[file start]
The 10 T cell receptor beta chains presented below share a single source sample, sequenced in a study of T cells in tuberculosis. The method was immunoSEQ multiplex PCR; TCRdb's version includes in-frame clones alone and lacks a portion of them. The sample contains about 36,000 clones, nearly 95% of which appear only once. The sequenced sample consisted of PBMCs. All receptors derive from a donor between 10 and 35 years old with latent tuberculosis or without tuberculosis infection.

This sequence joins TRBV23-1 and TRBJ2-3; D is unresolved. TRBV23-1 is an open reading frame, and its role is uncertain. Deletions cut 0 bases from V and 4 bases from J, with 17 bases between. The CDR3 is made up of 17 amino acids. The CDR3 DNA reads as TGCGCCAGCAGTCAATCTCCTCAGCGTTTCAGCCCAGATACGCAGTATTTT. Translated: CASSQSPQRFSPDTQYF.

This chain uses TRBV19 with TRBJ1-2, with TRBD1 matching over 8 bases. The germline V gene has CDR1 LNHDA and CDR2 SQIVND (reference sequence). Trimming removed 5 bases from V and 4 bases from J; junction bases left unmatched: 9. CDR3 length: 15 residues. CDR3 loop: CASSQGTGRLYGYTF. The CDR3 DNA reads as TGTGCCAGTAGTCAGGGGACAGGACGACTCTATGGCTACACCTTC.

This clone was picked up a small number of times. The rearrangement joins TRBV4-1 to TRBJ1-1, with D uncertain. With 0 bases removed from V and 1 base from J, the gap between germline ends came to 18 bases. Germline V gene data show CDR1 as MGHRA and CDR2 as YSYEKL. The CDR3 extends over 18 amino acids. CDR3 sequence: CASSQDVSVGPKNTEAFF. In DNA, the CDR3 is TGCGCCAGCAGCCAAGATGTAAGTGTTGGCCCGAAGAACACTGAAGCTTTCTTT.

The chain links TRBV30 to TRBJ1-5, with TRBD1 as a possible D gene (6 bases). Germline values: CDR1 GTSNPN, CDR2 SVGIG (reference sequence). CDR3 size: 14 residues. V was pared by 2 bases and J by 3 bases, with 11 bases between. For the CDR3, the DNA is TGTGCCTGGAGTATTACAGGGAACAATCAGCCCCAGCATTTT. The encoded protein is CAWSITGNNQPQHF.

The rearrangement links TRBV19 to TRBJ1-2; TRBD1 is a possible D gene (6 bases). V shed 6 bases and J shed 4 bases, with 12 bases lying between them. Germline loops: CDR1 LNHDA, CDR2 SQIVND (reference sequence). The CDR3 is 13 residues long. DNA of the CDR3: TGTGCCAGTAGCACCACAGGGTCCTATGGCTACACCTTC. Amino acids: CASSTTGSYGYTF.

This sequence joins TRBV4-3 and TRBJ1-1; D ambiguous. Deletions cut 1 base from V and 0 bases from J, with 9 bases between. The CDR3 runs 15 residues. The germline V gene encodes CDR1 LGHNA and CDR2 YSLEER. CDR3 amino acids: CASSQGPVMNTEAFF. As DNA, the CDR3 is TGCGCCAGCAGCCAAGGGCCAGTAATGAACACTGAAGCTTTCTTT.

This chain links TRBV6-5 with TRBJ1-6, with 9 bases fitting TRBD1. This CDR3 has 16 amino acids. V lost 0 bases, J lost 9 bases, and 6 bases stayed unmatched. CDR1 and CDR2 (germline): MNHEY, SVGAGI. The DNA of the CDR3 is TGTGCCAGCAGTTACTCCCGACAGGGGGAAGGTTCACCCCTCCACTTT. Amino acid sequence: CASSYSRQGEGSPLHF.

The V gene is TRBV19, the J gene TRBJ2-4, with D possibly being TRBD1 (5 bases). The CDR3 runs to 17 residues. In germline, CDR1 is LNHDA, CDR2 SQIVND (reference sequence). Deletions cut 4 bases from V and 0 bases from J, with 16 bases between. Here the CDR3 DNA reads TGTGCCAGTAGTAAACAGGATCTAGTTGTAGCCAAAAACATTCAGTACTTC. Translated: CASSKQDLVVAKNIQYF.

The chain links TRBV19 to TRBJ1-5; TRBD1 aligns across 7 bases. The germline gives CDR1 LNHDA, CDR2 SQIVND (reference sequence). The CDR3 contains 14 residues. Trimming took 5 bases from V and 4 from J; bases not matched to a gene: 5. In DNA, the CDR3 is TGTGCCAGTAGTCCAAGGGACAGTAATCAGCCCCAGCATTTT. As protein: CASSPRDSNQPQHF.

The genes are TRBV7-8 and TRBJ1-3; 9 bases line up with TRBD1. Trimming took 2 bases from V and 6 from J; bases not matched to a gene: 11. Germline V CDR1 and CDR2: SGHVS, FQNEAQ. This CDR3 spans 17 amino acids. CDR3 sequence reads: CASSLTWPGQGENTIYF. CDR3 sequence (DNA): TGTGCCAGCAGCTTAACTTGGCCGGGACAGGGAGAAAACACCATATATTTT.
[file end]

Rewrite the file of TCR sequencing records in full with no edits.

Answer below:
The 10 T cell receptor beta chains presented below share a single source sample, sequenced in a study of T cells in tuberculosis. The method was immunoSEQ multiplex PCR; TCRdb's version includes in-frame clones alone and lacks a portion of them. The sample contains about 36,000 clones, nearly 95% of which appear only once. The sequenced sample consisted of PBMCs. All receptors derive from a donor between 10 and 35 years old with latent tuberculosis or without tuberculosis infection.

This sequence joins TRBV23-1 and TRBJ2-3; D is unresolved. TRBV23-1 is an open reading frame, and its role is uncertain. Deletions cut 0 bases from V and 4 bases from J, with 17 bases between. The CDR3 is made up of 17 amino acids. The CDR3 DNA reads as TGCGCCAGCAGTCAATCTCCTCAGCGTTTCAGCCCAGATACGCAGTATTTT. Translated: CASSQSPQRFSPDTQYF.

This chain uses TRBV19 with TRBJ1-2, with TRBD1 matching over 8 bases. The germline V gene has CDR1 LNHDA and CDR2 SQIVND (reference sequence). Trimming removed 5 bases from V and 4 bases from J; junction bases left unmatched: 9. CDR3 length: 15 residues. CDR3 loop: CASSQGTGRLYGYTF. The CDR3 DNA reads as TGTGCCAGTAGTCAGGGGACAGGACGACTCTATGGCTACACCTTC.

This clone was picked up a small number of times. The rearrangement joins TRBV4-1 to TRBJ1-1, with D uncertain. With 0 bases removed from V and 1 base from J, the gap between germline ends came to 18 bases. Germline V gene data show CDR1 as MGHRA and CDR2 as YSYEKL. The CDR3 extends over 18 amino acids. CDR3 sequence: CASSQDVSVGPKNTEAFF. In DNA, the CDR3 is TGCGCCAGCAGCCAAGATGTAAGTGTTGGCCCGAAGAACACTGAAGCTTTCTTT.

The chain links TRBV30 to TRBJ1-5, with TRBD1 as a possible D gene (6 bases). Germline values: CDR1 GTSNPN, CDR2 SVGIG (reference sequence). CDR3 size: 14 residues. V was pared by 2 bases and J by 3 bases, with 11 bases between. For the CDR3, the DNA is TGTGCCTGGAGTATTACAGGGAACAATCAGCCCCAGCATTTT. The encoded protein is CAWSITGNNQPQHF.

The rearrangement links TRBV19 to TRBJ1-2; TRBD1 is a possible D gene (6 bases). V shed 6 bases and J shed 4 bases, with 12 bases lying between them. Germline loops: CDR1 LNHDA, CDR2 SQIVND (reference sequence). The CDR3 is 13 residues long. DNA of the CDR3: TGTGCCAGTAGCACCACAGGGTCCTATGGCTACACCTTC. Amino acids: CASSTTGSYGYTF.

This sequence joins TRBV4-3 and TRBJ1-1; D ambiguous. Deletions cut 1 base from V and 0 bases from J, with 9 bases between. The CDR3 runs 15 residues. The germline V gene encodes CDR1 LGHNA and CDR2 YSLEER. CDR3 amino acids: CASSQGPVMNTEAFF. As DNA, the CDR3 is TGCGCCAGCAGCCAAGGGCCAGTAATGAACACTGAAGCTTTCTTT.

This chain links TRBV6-5 with TRBJ1-6, with 9 bases fitting TRBD1. This CDR3 has 16 amino acids. V lost 0 bases, J lost 9 bases, and 6 bases stayed unmatched. CDR1 and CDR2 (germline): MNHEY, SVGAGI. The DNA of the CDR3 is TGTGCCAGCAGTTACTCCCGACAGGGGGAAGGTTCACCCCTCCACTTT. Amino acid sequence: CASSYSRQGEGSPLHF.

The V gene is TRBV19, the J gene TRBJ2-4, with D possibly being TRBD1 (5 bases). The CDR3 runs to 17 residues. In germline, CDR1 is LNHDA, CDR2 SQIVND (reference sequence). Deletions cut 4 bases from V and 0 bases from J, with 16 bases between. Here the CDR3 DNA reads TGTGCCAGTAGTAAACAGGATCTAGTTGTAGCCAAAAACATTCAGTACTTC. Translated: CASSKQDLVVAKNIQYF.

The chain links TRBV19 to TRBJ1-5; TRBD1 aligns across 7 bases. The germline gives CDR1 LNHDA, CDR2 SQIVND (reference sequence). The CDR3 contains 14 residues. Trimming took 5 bases from V and 4 from J; bases not matched to a gene: 5. In DNA, the CDR3 is TGTGCCAGTAGTCCAAGGGACAGTAATCAGCCCCAGCATTTT. As protein: CASSPRDSNQPQHF.

The genes are TRBV7-8 and TRBJ1-3; 9 bases line up with TRBD1. Trimming took 2 bases from V and 6 from J; bases not matched to a gene: 11. Germline V CDR1 and CDR2: SGHVS, FQNEAQ. This CDR3 spans 17 amino acids. CDR3 sequence reads: CASSLTWPGQGENTIYF. CDR3 sequence (DNA): TGTGCCAGCAGCTTAACTTGGCCGGGACAGGGAGAAAACACCATATATTTT.